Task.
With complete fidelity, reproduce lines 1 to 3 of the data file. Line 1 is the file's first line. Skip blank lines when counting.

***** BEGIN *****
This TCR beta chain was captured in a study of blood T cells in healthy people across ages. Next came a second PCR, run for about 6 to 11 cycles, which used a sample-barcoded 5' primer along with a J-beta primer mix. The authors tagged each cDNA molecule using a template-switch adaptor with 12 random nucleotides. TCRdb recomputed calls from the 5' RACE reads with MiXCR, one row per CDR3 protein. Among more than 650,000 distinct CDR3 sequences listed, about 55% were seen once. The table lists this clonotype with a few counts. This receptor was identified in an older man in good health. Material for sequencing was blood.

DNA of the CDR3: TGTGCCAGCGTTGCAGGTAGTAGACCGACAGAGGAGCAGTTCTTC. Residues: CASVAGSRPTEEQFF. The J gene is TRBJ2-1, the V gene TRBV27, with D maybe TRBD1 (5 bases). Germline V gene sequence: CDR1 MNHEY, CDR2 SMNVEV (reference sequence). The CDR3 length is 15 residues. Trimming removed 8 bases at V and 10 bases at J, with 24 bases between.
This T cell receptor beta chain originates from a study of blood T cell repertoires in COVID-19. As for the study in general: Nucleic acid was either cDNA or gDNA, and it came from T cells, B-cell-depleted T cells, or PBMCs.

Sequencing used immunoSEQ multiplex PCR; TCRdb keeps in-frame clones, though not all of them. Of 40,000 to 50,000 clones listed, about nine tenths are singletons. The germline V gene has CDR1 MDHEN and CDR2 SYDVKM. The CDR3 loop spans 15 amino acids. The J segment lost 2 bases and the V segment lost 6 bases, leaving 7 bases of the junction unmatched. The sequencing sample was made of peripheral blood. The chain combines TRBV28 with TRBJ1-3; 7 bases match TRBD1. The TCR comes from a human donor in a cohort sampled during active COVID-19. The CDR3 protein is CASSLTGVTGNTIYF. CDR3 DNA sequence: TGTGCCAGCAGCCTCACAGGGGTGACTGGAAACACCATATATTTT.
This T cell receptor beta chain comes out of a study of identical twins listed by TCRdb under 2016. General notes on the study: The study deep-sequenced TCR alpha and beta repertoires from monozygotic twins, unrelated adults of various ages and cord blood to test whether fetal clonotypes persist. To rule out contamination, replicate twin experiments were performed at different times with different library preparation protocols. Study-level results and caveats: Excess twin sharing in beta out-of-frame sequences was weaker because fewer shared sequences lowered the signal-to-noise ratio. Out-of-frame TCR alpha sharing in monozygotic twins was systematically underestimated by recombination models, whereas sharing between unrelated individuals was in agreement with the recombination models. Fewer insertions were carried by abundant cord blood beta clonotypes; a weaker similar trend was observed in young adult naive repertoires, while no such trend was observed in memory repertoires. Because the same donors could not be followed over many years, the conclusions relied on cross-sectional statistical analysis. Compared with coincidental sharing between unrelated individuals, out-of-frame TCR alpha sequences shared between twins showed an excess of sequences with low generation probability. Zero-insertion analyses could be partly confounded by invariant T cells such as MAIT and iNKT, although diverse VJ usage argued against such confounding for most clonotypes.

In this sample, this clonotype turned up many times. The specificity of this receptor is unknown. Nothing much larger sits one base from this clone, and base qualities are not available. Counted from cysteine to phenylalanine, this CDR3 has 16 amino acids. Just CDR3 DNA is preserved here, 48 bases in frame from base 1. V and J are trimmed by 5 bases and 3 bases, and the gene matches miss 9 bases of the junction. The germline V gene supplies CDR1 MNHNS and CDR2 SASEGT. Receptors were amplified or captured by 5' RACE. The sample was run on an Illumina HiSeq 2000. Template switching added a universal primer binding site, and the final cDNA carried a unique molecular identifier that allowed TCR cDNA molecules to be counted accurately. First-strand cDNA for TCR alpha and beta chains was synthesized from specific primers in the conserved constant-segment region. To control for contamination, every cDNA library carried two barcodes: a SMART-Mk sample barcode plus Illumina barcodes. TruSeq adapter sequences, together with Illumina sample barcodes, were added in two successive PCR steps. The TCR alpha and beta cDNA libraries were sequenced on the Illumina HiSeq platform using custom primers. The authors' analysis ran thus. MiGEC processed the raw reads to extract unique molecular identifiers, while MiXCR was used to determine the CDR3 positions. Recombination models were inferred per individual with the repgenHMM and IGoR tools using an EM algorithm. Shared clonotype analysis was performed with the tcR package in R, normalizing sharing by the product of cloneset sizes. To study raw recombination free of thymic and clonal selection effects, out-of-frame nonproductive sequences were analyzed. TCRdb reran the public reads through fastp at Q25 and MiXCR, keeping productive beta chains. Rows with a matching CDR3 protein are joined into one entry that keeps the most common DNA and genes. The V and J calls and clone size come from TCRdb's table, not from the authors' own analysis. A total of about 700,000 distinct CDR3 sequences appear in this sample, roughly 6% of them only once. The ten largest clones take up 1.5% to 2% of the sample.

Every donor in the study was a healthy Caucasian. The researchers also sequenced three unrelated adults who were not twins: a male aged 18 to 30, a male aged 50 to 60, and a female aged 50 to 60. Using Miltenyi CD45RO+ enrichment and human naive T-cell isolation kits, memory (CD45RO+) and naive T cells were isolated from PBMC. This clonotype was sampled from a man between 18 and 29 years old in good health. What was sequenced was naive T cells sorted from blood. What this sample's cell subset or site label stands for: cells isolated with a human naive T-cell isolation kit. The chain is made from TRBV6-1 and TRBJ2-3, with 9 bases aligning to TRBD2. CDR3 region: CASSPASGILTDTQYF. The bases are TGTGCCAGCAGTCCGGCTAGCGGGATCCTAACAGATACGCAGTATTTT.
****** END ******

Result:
This TCR beta chain was captured in a study of blood T cells in healthy people across ages. Next came a second PCR, run for about 6 to 11 cycles, which used a sample-barcoded 5' primer along with a J-beta primer mix. The authors tagged each cDNA molecule using a template-switch adaptor with 12 random nucleotides. TCRdb recomputed calls from the 5' RACE reads with MiXCR, one row per CDR3 protein. Among more than 650,000 distinct CDR3 sequences listed, about 55% were seen once. The table lists this clonotype with a few counts. This receptor was identified in an older man in good health. Material for sequencing was blood.

DNA of the CDR3: TGTGCCAGCGTTGCAGGTAGTAGACCGACAGAGGAGCAGTTCTTC. Residues: CASVAGSRPTEEQFF. The J gene is TRBJ2-1, the V gene TRBV27, with D maybe TRBD1 (5 bases). Germline V gene sequence: CDR1 MNHEY, CDR2 SMNVEV (reference sequence). The CDR3 length is 15 residues. Trimming removed 8 bases at V and 10 bases at J, with 24 bases between.
This T cell receptor beta chain originates from a study of blood T cell repertoires in COVID-19. As for the study in general: Nucleic acid was either cDNA or gDNA, and it came from T cells, B-cell-depleted T cells, or PBMCs.